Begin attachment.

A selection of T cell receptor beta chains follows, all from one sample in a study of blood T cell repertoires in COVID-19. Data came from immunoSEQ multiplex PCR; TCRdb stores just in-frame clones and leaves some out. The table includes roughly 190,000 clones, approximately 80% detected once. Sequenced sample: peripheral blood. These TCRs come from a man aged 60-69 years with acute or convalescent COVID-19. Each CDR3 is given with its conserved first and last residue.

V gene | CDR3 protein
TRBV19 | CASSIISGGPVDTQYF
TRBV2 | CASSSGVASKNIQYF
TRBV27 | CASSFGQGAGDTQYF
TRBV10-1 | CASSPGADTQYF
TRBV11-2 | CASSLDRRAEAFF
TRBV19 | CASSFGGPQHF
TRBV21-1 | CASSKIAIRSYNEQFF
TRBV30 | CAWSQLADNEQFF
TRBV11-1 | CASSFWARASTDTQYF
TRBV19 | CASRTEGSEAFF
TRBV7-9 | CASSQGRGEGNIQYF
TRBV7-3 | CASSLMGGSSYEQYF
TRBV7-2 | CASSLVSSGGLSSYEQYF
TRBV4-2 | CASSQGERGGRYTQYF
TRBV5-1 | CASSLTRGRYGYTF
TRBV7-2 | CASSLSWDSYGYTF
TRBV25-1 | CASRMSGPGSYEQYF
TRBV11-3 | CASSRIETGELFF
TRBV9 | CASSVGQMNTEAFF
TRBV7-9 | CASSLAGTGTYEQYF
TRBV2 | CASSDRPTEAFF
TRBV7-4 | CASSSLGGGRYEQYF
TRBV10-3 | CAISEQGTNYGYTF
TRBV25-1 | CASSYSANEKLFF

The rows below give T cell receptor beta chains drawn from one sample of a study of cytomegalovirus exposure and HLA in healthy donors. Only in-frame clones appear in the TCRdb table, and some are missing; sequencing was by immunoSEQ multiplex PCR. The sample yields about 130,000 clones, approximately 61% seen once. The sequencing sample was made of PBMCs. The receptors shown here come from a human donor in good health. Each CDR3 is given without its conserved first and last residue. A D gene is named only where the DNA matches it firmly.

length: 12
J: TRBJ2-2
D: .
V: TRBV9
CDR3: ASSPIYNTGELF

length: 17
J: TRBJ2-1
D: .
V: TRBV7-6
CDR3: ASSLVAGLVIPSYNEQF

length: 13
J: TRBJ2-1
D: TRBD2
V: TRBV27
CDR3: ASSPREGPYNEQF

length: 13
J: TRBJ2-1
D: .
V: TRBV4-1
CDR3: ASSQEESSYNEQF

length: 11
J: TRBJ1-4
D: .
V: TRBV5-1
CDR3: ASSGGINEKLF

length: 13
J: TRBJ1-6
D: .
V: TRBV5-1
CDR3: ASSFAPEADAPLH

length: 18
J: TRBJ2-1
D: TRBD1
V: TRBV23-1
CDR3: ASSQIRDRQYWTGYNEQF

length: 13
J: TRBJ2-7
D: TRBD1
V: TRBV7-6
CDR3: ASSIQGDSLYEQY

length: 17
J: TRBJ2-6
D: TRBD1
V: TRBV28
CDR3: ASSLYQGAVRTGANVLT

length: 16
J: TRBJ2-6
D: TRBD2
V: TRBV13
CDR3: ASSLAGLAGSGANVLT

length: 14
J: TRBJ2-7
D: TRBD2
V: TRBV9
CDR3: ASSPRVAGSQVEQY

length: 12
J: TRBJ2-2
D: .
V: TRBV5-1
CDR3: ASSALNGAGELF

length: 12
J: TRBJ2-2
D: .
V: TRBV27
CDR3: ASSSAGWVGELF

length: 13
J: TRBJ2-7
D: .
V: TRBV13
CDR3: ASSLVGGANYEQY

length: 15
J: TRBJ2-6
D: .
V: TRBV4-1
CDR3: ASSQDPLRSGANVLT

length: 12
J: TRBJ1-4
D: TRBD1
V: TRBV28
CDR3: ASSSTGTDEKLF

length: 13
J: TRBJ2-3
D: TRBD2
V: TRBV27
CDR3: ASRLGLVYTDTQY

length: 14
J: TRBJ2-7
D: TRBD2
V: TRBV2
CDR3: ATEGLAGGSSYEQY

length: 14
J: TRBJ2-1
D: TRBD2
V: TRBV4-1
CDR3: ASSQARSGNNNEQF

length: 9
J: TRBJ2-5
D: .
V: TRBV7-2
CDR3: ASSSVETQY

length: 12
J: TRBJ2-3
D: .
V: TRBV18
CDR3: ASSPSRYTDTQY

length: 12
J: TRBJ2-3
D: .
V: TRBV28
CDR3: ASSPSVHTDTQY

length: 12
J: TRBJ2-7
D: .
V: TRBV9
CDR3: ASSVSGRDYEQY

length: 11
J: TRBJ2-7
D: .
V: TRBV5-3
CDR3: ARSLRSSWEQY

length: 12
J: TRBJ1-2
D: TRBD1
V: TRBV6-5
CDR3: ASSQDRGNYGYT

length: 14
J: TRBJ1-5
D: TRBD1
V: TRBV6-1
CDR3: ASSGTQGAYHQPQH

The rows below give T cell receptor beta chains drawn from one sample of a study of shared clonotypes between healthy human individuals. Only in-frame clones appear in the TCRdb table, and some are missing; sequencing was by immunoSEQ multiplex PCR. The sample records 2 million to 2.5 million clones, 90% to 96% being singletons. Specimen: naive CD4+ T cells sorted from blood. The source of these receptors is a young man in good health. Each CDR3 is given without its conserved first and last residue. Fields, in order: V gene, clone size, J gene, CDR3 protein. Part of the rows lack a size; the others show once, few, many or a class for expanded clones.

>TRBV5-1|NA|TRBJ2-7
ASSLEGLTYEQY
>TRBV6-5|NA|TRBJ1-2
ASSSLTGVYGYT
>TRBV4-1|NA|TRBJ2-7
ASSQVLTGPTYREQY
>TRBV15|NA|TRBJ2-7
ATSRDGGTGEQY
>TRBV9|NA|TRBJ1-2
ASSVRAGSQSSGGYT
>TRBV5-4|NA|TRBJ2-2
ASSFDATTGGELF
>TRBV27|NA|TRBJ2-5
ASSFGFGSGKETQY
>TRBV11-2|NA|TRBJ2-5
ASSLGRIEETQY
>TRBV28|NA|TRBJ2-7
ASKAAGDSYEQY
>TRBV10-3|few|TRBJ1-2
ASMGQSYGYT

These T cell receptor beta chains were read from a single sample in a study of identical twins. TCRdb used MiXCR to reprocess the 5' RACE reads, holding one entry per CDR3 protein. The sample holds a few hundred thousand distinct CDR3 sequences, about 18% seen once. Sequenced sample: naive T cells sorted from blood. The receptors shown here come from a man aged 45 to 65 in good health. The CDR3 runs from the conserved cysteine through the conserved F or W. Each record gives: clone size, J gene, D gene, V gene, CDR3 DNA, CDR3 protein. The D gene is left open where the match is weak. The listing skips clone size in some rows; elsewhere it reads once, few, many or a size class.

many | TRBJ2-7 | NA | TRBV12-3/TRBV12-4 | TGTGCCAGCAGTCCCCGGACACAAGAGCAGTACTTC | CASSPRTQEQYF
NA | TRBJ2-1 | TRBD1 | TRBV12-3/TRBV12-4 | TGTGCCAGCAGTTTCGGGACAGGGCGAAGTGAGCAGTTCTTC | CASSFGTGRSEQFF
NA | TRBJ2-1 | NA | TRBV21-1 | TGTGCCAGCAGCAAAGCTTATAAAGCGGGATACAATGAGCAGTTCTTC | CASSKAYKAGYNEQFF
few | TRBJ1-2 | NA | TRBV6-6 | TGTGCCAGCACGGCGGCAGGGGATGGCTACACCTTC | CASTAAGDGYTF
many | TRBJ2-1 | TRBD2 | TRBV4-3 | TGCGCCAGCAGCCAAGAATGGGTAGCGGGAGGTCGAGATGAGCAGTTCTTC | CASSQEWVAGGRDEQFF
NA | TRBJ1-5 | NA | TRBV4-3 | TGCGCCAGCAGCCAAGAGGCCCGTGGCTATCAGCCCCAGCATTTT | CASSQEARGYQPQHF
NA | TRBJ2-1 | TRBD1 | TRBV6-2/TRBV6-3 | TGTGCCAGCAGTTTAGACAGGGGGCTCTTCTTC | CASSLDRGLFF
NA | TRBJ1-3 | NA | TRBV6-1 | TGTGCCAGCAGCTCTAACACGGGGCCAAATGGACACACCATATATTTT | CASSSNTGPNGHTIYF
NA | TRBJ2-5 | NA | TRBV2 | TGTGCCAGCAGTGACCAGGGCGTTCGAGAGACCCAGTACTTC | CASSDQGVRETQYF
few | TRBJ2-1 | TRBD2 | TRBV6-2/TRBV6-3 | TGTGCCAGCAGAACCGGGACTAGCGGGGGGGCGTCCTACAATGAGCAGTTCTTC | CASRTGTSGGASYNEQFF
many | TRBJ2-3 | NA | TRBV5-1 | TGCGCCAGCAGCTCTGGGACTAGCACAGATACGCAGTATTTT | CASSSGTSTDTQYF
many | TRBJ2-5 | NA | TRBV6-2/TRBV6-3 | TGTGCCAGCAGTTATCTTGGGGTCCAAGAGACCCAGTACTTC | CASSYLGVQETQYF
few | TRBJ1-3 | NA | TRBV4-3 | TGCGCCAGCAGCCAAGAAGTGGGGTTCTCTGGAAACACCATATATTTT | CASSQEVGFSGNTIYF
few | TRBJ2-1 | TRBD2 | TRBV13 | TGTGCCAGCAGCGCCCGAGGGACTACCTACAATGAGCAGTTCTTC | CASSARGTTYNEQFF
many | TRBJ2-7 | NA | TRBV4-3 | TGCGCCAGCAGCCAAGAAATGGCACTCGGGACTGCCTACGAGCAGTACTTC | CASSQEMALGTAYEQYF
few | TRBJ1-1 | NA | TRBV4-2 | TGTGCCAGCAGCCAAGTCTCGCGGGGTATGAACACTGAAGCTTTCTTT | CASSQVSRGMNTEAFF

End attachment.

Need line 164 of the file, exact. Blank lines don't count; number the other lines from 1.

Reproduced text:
ASSQVLTGPTYREQY